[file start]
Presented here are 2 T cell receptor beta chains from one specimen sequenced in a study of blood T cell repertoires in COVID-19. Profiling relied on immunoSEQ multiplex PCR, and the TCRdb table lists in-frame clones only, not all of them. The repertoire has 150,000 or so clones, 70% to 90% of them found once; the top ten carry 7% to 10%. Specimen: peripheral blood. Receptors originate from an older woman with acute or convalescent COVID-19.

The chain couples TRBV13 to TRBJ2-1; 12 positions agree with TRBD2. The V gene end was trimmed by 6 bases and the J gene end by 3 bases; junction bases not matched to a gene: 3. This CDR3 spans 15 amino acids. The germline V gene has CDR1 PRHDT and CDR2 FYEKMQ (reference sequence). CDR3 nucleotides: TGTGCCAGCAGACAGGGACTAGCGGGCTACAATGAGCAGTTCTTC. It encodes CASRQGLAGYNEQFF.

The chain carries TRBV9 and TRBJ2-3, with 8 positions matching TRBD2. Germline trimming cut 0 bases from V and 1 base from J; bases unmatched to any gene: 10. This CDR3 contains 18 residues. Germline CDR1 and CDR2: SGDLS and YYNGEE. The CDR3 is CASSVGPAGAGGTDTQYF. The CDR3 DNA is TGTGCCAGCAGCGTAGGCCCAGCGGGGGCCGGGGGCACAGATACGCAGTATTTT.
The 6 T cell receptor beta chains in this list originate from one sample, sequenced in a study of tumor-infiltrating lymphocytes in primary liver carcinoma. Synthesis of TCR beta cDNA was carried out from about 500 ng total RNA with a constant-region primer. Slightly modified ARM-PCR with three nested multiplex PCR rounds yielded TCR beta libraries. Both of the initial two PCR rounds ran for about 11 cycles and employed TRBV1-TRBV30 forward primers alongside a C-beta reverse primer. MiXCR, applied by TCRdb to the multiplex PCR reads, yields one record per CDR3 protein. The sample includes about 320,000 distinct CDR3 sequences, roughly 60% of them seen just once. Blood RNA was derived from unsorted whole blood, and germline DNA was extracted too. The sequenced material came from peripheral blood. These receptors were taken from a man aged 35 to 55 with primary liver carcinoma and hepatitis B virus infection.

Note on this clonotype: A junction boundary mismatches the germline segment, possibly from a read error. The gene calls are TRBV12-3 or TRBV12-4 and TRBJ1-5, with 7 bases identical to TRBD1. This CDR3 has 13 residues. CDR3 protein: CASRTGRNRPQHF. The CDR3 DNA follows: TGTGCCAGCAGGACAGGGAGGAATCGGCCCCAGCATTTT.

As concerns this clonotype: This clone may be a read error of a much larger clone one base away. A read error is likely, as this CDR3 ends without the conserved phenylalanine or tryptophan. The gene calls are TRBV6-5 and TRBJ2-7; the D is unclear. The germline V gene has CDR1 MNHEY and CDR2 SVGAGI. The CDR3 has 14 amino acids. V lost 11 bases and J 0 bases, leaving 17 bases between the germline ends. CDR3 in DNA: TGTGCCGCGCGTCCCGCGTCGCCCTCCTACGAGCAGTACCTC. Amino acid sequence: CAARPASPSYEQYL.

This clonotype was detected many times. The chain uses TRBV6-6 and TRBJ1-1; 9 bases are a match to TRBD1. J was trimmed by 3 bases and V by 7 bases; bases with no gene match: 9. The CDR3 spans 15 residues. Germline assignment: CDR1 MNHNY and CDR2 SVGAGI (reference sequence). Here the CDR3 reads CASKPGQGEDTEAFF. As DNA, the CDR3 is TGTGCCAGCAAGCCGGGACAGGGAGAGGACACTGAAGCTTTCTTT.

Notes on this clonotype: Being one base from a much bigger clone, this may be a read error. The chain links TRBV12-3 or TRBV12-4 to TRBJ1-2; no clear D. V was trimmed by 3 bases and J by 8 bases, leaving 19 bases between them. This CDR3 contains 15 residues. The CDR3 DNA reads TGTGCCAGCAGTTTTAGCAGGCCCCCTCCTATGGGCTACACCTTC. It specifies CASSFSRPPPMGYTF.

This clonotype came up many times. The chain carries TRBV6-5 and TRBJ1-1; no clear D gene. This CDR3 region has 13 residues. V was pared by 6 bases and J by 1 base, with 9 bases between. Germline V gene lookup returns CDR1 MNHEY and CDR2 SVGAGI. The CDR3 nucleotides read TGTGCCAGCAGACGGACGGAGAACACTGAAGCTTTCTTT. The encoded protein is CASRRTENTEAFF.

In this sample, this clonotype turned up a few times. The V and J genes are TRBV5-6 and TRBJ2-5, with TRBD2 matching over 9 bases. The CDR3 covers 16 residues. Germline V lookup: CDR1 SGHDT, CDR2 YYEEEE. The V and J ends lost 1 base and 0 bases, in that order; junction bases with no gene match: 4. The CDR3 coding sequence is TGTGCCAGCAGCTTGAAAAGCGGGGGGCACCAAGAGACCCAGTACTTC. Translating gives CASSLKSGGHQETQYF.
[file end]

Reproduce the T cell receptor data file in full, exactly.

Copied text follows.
Presented here are 2 T cell receptor beta chains from one specimen sequenced in a study of blood T cell repertoires in COVID-19. Profiling relied on immunoSEQ multiplex PCR, and the TCRdb table lists in-frame clones only, not all of them. The repertoire has 150,000 or so clones, 70% to 90% of them found once; the top ten carry 7% to 10%. Specimen: peripheral blood. Receptors originate from an older woman with acute or convalescent COVID-19.

The chain couples TRBV13 to TRBJ2-1; 12 positions agree with TRBD2. The V gene end was trimmed by 6 bases and the J gene end by 3 bases; junction bases not matched to a gene: 3. This CDR3 spans 15 amino acids. The germline V gene has CDR1 PRHDT and CDR2 FYEKMQ (reference sequence). CDR3 nucleotides: TGTGCCAGCAGACAGGGACTAGCGGGCTACAATGAGCAGTTCTTC. It encodes CASRQGLAGYNEQFF.

The chain carries TRBV9 and TRBJ2-3, with 8 positions matching TRBD2. Germline trimming cut 0 bases from V and 1 base from J; bases unmatched to any gene: 10. This CDR3 contains 18 residues. Germline CDR1 and CDR2: SGDLS and YYNGEE. The CDR3 is CASSVGPAGAGGTDTQYF. The CDR3 DNA is TGTGCCAGCAGCGTAGGCCCAGCGGGGGCCGGGGGCACAGATACGCAGTATTTT.
The 6 T cell receptor beta chains in this list originate from one sample, sequenced in a study of tumor-infiltrating lymphocytes in primary liver carcinoma. Synthesis of TCR beta cDNA was carried out from about 500 ng total RNA with a constant-region primer. Slightly modified ARM-PCR with three nested multiplex PCR rounds yielded TCR beta libraries. Both of the initial two PCR rounds ran for about 11 cycles and employed TRBV1-TRBV30 forward primers alongside a C-beta reverse primer. MiXCR, applied by TCRdb to the multiplex PCR reads, yields one record per CDR3 protein. The sample includes about 320,000 distinct CDR3 sequences, roughly 60% of them seen just once. Blood RNA was derived from unsorted whole blood, and germline DNA was extracted too. The sequenced material came from peripheral blood. These receptors were taken from a man aged 35 to 55 with primary liver carcinoma and hepatitis B virus infection.

Note on this clonotype: A junction boundary mismatches the germline segment, possibly from a read error. The gene calls are TRBV12-3 or TRBV12-4 and TRBJ1-5, with 7 bases identical to TRBD1. This CDR3 has 13 residues. CDR3 protein: CASRTGRNRPQHF. The CDR3 DNA follows: TGTGCCAGCAGGACAGGGAGGAATCGGCCCCAGCATTTT.

As concerns this clonotype: This clone may be a read error of a much larger clone one base away. A read error is likely, as this CDR3 ends without the conserved phenylalanine or tryptophan. The gene calls are TRBV6-5 and TRBJ2-7; the D is unclear. The germline V gene has CDR1 MNHEY and CDR2 SVGAGI. The CDR3 has 14 amino acids. V lost 11 bases and J 0 bases, leaving 17 bases between the germline ends. CDR3 in DNA: TGTGCCGCGCGTCCCGCGTCGCCCTCCTACGAGCAGTACCTC. Amino acid sequence: CAARPASPSYEQYL.

This clonotype was detected many times. The chain uses TRBV6-6 and TRBJ1-1; 9 bases are a match to TRBD1. J was trimmed by 3 bases and V by 7 bases; bases with no gene match: 9. The CDR3 spans 15 residues. Germline assignment: CDR1 MNHNY and CDR2 SVGAGI (reference sequence). Here the CDR3 reads CASKPGQGEDTEAFF. As DNA, the CDR3 is TGTGCCAGCAAGCCGGGACAGGGAGAGGACACTGAAGCTTTCTTT.

Notes on this clonotype: Being one base from a much bigger clone, this may be a read error. The chain links TRBV12-3 or TRBV12-4 to TRBJ1-2; no clear D. V was trimmed by 3 bases and J by 8 bases, leaving 19 bases between them. This CDR3 contains 15 residues. The CDR3 DNA reads TGTGCCAGCAGTTTTAGCAGGCCCCCTCCTATGGGCTACACCTTC. It specifies CASSFSRPPPMGYTF.

This clonotype came up many times. The chain carries TRBV6-5 and TRBJ1-1; no clear D gene. This CDR3 region has 13 residues. V was pared by 6 bases and J by 1 base, with 9 bases between. Germline V gene lookup returns CDR1 MNHEY and CDR2 SVGAGI. The CDR3 nucleotides read TGTGCCAGCAGACGGACGGAGAACACTGAAGCTTTCTTT. The encoded protein is CASRRTENTEAFF.

In this sample, this clonotype turned up a few times. The V and J genes are TRBV5-6 and TRBJ2-5, with TRBD2 matching over 9 bases. The CDR3 covers 16 residues. Germline V lookup: CDR1 SGHDT, CDR2 YYEEEE. The V and J ends lost 1 base and 0 bases, in that order; junction bases with no gene match: 4. The CDR3 coding sequence is TGTGCCAGCAGCTTGAAAAGCGGGGGGCACCAAGAGACCCAGTACTTC. Translating gives CASSLKSGGHQETQYF.